Margazhi Festival

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“One of my top favourite venues in the world, both as a performer as well as a listener, is the wonderful “Musiri Chamber.” The old world charm coupled with the intimate setting, makes it an ideal venue to make music and experience it at its highest level. The graciousness, warmth and hospitality of the hosts add immeasurable value to the whole package.” These words of vocalist and vainika Aswathi Thirunal Rama Varma echo what was expressed by all individuals who lent their thoughts for this article.

Happily co-existing with the grand sabhas of Chennai just minutes away, Musiri Chamber is nestled in a beautiful home, thriving and attracting the best artists whilst bringing in a full house of the most discerning of audiences. For Sikkil Mala Chandrasekhar, playing there evokes serenity, bringing out hidden musical ideas. “The involvement of the hosts and the rapt audience gives me freedom to explore. I cannot wait to perform there again,” she says.

So how did it all begin? To find out, I sit down with the organisers, S. Thyagarajan, his wife Rajeswari Thyagarajan, and her brother, V. Chandrasekaran, members of Musiri Subramania Iyer’s family. “Years ago, on a train journey, my brother-in-law and I wondered if we could not have concerts here similar to those organised by our good friend, late S.V. Krishnan (SVK of Nada Inbam and Ragasudha Hall), at his home,” says Chandrasekaran. “We felt we should try.”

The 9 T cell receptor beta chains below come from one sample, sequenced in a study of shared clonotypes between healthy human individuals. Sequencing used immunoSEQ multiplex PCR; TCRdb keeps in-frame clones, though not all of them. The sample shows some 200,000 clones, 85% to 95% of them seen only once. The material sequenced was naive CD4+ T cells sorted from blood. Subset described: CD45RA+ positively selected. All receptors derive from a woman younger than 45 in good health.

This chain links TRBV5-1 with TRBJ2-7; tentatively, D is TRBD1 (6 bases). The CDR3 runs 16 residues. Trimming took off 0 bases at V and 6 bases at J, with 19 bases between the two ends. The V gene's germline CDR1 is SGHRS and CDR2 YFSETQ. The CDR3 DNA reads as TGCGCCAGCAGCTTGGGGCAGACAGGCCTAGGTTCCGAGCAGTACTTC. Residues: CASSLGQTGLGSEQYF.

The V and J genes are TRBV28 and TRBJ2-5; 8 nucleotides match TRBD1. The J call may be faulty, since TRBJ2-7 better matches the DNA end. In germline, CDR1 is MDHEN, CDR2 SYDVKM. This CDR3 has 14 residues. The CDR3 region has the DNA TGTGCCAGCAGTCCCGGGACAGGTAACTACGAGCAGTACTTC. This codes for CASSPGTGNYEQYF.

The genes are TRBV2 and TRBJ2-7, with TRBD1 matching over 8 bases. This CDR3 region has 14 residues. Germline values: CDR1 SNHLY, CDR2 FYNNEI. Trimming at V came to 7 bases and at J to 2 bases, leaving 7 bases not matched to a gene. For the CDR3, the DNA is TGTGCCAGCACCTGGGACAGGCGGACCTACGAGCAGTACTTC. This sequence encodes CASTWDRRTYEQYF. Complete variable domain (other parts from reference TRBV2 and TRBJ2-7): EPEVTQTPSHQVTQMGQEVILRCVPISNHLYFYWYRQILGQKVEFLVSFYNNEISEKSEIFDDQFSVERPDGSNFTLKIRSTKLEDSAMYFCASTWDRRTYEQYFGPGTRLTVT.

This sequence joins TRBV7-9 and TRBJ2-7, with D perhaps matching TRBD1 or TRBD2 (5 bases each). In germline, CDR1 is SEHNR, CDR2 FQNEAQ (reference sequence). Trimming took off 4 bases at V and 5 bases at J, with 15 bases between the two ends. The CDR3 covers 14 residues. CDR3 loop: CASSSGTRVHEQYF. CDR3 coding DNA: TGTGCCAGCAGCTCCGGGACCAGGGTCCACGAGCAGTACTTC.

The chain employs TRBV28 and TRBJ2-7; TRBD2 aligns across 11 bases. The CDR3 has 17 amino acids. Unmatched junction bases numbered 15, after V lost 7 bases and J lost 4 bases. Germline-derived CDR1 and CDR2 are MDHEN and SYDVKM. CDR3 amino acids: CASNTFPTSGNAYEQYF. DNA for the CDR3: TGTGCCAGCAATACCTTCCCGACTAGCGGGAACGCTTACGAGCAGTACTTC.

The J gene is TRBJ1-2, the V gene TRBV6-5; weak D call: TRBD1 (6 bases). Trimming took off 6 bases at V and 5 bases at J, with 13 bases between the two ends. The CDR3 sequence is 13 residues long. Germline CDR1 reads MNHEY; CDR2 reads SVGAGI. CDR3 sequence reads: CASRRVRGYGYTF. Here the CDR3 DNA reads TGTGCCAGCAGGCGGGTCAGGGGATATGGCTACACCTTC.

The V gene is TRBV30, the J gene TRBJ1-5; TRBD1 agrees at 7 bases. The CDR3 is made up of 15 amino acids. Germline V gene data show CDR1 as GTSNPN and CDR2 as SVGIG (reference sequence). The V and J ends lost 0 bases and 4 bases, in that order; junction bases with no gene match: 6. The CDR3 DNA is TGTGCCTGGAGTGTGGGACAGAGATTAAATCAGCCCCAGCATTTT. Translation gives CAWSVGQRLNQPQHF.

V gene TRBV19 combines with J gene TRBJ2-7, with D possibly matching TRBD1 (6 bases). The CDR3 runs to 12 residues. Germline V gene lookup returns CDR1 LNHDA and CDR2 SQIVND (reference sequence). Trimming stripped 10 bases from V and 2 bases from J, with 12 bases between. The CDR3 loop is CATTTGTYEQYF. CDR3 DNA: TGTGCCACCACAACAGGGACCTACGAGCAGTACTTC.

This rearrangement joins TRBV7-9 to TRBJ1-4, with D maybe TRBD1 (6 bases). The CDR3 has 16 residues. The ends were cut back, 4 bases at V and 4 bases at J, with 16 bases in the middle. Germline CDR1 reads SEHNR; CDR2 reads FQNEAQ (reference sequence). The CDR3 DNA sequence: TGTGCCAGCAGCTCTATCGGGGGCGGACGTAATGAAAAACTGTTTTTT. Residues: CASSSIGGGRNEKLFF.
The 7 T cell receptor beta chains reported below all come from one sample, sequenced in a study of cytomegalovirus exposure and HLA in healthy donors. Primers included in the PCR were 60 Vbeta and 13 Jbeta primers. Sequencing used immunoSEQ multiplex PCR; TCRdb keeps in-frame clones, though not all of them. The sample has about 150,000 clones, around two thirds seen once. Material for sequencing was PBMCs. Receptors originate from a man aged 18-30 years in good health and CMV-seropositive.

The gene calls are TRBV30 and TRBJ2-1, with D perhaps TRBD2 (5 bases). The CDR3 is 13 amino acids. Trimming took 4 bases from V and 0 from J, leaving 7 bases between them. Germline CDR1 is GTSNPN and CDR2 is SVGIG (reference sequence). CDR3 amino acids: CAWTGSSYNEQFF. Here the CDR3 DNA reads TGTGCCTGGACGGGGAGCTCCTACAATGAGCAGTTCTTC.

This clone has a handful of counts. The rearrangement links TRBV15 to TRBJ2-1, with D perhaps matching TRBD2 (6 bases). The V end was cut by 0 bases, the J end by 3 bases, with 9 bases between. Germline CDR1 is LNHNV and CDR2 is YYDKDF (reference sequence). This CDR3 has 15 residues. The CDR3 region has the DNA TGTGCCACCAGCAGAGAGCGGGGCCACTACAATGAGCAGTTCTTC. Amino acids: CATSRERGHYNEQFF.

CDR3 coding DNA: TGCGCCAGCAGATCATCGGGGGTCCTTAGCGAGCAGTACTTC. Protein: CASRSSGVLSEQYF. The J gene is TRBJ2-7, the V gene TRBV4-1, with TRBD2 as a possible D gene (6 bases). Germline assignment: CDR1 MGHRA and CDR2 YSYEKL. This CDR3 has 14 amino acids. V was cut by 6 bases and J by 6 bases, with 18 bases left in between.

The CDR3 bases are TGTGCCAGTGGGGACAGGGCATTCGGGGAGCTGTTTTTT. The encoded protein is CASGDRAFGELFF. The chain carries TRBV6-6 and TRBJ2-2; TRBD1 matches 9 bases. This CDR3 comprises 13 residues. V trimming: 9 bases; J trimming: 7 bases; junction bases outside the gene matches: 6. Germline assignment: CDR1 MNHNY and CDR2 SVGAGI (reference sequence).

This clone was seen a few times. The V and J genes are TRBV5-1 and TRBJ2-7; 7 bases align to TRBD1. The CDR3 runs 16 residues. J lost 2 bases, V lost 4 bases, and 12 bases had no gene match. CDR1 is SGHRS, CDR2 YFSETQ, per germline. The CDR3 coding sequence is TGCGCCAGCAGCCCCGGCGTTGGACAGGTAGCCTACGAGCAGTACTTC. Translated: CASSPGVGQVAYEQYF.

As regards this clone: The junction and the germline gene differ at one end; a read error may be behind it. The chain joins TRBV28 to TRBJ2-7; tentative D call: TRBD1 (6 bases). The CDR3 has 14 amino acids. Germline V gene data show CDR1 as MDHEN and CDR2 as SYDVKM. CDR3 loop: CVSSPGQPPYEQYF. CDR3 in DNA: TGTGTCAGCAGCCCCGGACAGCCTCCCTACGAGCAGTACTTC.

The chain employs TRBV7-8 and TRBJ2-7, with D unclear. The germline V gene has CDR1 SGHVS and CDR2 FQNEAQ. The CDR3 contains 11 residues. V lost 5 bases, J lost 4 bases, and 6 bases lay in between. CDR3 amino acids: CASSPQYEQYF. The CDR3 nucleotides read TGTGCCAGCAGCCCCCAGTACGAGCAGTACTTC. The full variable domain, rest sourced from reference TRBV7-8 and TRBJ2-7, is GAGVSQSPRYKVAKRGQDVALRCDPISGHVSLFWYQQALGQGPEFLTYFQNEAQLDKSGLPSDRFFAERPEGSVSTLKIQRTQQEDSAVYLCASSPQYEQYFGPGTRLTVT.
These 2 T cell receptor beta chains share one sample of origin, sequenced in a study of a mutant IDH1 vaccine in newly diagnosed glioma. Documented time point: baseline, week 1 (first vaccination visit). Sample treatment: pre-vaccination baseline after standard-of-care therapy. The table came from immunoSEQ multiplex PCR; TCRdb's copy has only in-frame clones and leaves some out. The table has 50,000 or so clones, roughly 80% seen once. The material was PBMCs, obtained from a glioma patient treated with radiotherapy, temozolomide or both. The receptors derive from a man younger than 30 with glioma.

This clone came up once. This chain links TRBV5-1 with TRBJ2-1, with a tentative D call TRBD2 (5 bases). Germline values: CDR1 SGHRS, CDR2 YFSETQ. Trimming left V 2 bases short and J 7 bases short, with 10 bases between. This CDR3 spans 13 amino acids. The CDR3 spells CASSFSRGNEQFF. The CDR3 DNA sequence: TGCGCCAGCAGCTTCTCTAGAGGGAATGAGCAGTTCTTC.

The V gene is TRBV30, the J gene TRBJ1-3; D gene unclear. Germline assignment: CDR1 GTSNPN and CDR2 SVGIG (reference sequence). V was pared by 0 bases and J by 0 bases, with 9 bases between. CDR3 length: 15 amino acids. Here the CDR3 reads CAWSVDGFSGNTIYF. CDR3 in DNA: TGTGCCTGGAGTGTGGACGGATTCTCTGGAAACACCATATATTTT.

The building where the concerts take place used to be Musiri Subramania Iyer’s car shed and adjoins his house. It is at present occupied by Mr. and Mrs. Thyagarajan and their family.

“We were not involved with music after Musiri’s demise, and the concerts were a way to bring in music again,” Thyagarajan says. SVK was of immense help, teaching them the ropes and physically being present to organise the first concert in the early 1990s, featuring Raji Gopalakrishnan. From the hand written post cards used at inception, the typically once-a-month concerts are now announced in the newspapers and have their own loyal, practically cult, following. Chandrasekaran also sends a thorough, painstakingly written email with information on all the performers of the upcoming concert. The family has procured equipment too.

“We now have an excellent sound system suited to chamber concerts,” explains Chandrasekaran who, along with his son, Siddharth, takes care of the technical aspects. “A few months ago, we started web casting the concerts live.”

Both Thyagarajan and Chandrasekaran are fully employed in industry, and the concerts are a true labour of love - with no sponsors, it has been going on without interruption.

The entire family pitches in to get the home ready for each recital – and here, the organisers sit discreetly behind, invisible to those busy to notice. No speeches here - the focus is on the performers alone.

Was it difficult to get established artists, used to grand sabhas, to agree to sing in a home? “Not at all,” says Thyagarajan. “We were fortunate to have every artist we invited consent to perform here, and most graciously. We are grateful to them.” Mrs. Thyagarajan observes, “Many also share snippets of thatha during the concerts, and take the trouble to sing kritis considered his hallmark.” The late T.K. Govinda Rao, a Musiri disciple and frequent performer at the chamber, even used Musiri’s own tamburas (on display at the Chamber) for his concerts.